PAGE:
Partitioning, new with MySQL 5.1, has complicated interactions with queries and indexes. If one isn’t careful it is easy to degrade performance. For example, select queries that go with that grain (queries where partition elimination occurs) can be much quicker, but select queries that go against that grain can be much slower. Queries that go against the grain must query each partition, so for a table with 12 partitions, one query against that table can result in 12 queries, one against each of the partitions. An example of this would be a query against a month partitioned table that is looking to see how much activity a product had in the past 12 months.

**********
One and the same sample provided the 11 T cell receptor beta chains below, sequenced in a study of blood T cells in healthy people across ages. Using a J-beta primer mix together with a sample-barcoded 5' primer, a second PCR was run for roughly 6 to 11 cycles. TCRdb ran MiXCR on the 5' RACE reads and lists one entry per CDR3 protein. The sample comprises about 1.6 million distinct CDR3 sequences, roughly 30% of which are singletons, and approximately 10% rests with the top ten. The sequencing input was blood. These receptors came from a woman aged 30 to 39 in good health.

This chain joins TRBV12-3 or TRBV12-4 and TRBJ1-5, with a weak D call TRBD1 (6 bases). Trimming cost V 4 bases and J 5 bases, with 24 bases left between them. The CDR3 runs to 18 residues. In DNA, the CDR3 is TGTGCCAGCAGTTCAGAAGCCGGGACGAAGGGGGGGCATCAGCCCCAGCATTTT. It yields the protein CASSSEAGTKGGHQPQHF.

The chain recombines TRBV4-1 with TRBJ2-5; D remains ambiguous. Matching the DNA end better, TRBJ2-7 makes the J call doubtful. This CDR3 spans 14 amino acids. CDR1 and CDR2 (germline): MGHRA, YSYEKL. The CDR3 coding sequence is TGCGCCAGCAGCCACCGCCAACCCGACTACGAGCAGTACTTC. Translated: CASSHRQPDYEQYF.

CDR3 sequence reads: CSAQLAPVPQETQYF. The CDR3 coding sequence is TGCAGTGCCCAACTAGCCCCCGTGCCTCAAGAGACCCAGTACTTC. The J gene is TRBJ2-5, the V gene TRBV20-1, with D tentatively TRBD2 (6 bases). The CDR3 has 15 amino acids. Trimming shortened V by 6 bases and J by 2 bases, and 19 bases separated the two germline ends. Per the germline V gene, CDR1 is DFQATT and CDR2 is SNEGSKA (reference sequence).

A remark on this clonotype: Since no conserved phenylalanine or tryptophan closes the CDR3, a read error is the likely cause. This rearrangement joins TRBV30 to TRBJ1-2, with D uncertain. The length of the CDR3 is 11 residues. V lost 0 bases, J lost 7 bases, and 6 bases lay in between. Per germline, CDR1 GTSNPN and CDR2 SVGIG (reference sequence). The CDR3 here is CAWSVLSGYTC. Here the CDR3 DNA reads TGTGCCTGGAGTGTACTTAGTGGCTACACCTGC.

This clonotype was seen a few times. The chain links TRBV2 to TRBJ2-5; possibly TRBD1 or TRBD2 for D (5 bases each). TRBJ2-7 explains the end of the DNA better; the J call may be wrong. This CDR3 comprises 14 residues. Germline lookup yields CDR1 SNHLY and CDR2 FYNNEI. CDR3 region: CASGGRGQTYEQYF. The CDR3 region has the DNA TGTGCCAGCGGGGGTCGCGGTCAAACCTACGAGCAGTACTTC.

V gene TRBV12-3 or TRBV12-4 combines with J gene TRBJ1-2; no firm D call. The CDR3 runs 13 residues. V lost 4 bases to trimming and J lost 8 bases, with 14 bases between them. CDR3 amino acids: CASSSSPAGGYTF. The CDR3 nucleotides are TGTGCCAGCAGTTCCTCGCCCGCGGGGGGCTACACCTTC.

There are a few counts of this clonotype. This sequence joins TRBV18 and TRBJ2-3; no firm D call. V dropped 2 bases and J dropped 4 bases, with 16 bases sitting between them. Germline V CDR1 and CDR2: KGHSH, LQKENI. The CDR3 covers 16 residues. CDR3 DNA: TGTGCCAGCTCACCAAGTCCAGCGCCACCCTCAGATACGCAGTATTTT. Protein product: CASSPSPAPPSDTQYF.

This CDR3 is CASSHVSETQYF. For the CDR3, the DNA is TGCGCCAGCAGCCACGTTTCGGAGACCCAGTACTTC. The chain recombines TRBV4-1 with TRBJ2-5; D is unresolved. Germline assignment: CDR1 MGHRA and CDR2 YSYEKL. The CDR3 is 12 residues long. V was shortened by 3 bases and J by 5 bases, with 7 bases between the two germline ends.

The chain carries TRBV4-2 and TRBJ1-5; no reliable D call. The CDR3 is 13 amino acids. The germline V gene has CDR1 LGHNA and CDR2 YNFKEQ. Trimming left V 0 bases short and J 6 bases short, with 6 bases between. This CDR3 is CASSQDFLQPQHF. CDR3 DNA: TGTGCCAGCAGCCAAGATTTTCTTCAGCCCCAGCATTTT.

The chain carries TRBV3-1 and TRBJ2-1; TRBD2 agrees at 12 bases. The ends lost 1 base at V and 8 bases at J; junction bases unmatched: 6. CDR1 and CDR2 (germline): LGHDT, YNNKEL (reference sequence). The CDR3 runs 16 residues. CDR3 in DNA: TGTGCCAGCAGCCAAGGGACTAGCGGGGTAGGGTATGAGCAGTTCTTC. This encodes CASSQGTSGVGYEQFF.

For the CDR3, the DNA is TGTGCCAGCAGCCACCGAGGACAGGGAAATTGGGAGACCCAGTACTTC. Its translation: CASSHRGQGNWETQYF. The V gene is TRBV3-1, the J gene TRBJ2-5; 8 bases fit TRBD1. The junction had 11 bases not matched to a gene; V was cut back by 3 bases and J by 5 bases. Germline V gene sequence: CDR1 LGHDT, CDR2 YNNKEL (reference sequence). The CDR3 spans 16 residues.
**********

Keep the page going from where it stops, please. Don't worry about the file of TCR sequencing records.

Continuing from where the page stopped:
The ideal partitioning scheme would be a system where all queries only needs to access data from one[Read more...]